He is best known worldwide for his seasonal hurricane predictions. He instituted these predictions when he discovered that El Nino impacted Caribbean and tropical Atlantic vertical wind shear. This was the first time that any group had issued seasonal forecasts for the Atlantic. Now, nearly two-dozen groups have followed his lead issuing these predictions. He has consistently issued these forecasts for over 30 years – a track record unparalleled for university predictions. What distinguishes these forecasts from many others is the extensive write-up that is included. These forecasts typically reach 30-40 pages and discuss the primary factors why hurricane activity is being forecast at levels that it is.

He instilled his enthusiasm for weather/climate studies in his classes as well as through his interactions with graduate students. We spent many afternoons with maps of various climate patterns spread out across a table in his office. He also had the biggest affinity of anyone that I know for massive tables of data. I’ve never seen anyone get so excited for long tables of hurricane statistics or radiation budgets.

Dr. Gray’s memory was extraordinary. I’m amazed at how he remembered all of his project member’s birthdays and could recount baseball statistics or Civil War generals at a particular battle at the drop of a hat. He also could rattle off winners of various AMS awards or characters in movies that he hadn’t seen in 50 years.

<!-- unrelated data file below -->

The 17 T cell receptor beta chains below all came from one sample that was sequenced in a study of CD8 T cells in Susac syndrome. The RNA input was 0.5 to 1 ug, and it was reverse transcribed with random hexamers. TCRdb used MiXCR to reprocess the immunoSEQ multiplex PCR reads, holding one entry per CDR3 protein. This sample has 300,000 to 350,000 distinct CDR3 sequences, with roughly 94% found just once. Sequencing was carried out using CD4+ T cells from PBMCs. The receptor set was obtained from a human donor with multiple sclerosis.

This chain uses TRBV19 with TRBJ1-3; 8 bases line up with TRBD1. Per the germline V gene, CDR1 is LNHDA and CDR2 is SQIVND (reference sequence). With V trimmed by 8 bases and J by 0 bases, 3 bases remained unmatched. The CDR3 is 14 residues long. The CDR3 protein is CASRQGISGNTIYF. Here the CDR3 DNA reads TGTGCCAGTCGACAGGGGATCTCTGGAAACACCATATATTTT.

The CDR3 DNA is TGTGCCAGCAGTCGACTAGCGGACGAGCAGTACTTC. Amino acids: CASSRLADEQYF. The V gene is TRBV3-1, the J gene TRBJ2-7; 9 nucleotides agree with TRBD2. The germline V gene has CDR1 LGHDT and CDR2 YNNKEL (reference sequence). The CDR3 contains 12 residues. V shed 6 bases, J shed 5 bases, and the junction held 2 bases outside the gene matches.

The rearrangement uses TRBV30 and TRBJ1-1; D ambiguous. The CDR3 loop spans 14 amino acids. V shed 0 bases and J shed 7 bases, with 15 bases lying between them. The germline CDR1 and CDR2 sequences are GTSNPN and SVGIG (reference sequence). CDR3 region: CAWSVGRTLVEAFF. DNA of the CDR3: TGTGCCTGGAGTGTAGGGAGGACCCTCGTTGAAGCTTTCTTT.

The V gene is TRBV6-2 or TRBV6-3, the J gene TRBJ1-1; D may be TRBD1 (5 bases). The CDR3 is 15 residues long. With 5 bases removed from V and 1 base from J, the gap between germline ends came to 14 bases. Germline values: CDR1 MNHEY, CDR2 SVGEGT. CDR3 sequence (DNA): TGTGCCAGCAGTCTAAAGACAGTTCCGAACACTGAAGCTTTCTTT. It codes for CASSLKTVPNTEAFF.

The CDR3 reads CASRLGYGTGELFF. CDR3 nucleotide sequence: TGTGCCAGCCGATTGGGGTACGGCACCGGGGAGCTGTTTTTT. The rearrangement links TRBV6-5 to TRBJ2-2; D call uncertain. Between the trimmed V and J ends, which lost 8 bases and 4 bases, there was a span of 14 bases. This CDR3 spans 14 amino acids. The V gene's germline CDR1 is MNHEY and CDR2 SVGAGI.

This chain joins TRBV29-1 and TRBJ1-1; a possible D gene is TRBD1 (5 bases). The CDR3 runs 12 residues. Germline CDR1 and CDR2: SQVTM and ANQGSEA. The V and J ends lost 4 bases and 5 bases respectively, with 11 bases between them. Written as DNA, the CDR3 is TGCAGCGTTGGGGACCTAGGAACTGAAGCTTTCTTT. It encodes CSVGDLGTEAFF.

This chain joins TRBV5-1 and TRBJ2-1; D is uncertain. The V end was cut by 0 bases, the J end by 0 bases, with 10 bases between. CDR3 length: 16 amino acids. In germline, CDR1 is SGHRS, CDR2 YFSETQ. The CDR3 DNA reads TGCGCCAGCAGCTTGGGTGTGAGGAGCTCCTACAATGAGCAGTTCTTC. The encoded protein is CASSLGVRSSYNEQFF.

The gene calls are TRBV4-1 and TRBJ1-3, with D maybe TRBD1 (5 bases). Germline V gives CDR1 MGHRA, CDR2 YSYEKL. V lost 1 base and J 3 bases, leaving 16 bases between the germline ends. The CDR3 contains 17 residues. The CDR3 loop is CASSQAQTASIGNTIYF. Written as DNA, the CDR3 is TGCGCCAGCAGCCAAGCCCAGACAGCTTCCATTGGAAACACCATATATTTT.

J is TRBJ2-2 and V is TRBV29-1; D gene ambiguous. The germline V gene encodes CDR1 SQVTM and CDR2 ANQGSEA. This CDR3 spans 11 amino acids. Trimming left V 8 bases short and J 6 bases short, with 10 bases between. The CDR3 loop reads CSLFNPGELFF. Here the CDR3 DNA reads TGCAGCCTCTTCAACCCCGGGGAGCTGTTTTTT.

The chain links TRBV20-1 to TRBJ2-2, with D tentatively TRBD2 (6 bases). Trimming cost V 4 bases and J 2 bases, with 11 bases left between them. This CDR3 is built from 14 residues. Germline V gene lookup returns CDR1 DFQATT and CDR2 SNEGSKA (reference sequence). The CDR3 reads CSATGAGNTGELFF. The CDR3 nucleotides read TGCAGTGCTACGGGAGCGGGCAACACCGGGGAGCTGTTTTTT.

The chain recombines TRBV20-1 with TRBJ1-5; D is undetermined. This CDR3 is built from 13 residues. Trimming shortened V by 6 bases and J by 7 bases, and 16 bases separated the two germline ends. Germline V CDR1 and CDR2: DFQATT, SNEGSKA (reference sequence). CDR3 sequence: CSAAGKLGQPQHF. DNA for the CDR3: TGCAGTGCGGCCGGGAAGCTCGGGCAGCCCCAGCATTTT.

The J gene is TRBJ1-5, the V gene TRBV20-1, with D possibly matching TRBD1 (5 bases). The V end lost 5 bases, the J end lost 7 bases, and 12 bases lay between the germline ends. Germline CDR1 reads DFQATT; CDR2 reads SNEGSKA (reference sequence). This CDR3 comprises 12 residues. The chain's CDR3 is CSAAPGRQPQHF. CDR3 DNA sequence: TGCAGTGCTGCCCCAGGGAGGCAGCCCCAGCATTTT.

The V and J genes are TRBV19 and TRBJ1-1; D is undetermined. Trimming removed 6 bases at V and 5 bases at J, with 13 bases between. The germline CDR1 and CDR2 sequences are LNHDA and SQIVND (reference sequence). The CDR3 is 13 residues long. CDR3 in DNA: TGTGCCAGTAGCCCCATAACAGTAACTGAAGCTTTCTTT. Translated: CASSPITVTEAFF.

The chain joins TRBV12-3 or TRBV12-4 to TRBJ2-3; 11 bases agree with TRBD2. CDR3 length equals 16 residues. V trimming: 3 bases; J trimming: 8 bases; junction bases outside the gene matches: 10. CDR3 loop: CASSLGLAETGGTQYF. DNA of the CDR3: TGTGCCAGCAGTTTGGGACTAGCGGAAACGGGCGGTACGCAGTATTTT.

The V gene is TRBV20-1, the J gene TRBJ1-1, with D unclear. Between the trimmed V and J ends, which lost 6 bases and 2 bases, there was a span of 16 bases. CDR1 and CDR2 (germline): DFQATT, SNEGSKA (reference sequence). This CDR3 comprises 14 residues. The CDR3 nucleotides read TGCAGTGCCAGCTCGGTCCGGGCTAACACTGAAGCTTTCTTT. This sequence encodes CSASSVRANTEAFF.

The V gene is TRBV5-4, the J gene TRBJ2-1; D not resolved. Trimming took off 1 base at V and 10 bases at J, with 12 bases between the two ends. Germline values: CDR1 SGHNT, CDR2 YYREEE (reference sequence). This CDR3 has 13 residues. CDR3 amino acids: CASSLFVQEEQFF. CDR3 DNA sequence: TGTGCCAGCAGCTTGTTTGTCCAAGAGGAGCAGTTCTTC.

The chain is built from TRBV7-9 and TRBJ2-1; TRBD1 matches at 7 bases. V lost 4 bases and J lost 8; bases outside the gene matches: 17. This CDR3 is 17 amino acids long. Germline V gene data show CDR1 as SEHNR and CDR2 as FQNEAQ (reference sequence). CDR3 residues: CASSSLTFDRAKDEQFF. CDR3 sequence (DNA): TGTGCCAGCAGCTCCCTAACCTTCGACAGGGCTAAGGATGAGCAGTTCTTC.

Another love that Dr. Gray and I shared was for donuts. It was always tradition when the seasonal forecasts were released, the project would stuff envelopes with the forecast. Dr. Gray would always bring in several dozen donuts to fuel the endeavor. When I defended my Ph.D. in the late afternoon, he told me that I still needed to be sure to provide donuts.

Dr. Gray’s generosity with his resources was incredible. He contributed a considerable amount of his own resources to keep our project alive when research grants went dry a few years ago. He also let me stay at his house when I came back for in-person visits after relocating to California. I fondly remember sitting on the couch with him watching the Rockies game while eating Panda Express. My wife Kris and I also enjoyed several vacations at his cabin in the mountains west of Fort Collins.

Even at the end, Dr. Gray was focused on his research. He gave me very clear instructions on various projects I should be conducting over the next few years. He was still sketching clouds using his legal pad and #2 pencils and discussing the intricacies of cumulus convection when I came to see him a few days before his death. He told me several times throughout my time at CSU: “The only immortality that you have as a professor is through your graduate students”. His graduate students, their students, and now even their students, are leaders in meteorological research around the globe. The incredible legacy left by Dr. Gray will last for generations to come. He will be sorely missed.
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Re: #NTWC16 Remembering Dr. Bill Gray

Postby Katdaddy » Sun Apr 17, 2016 1:57 pm

I was sadden yesterday to hear the passing of an icon in the tropical weather world. Dr. William Gray is a legend in the hurricane research world. Here are a few photos of Dr. Gray at the 2013 National Tropical Weather Conference in South Padre. Photos to post of the 2016 National Tropical Weather Conference but for now will dedicate this thread to Dr. Gray for another day.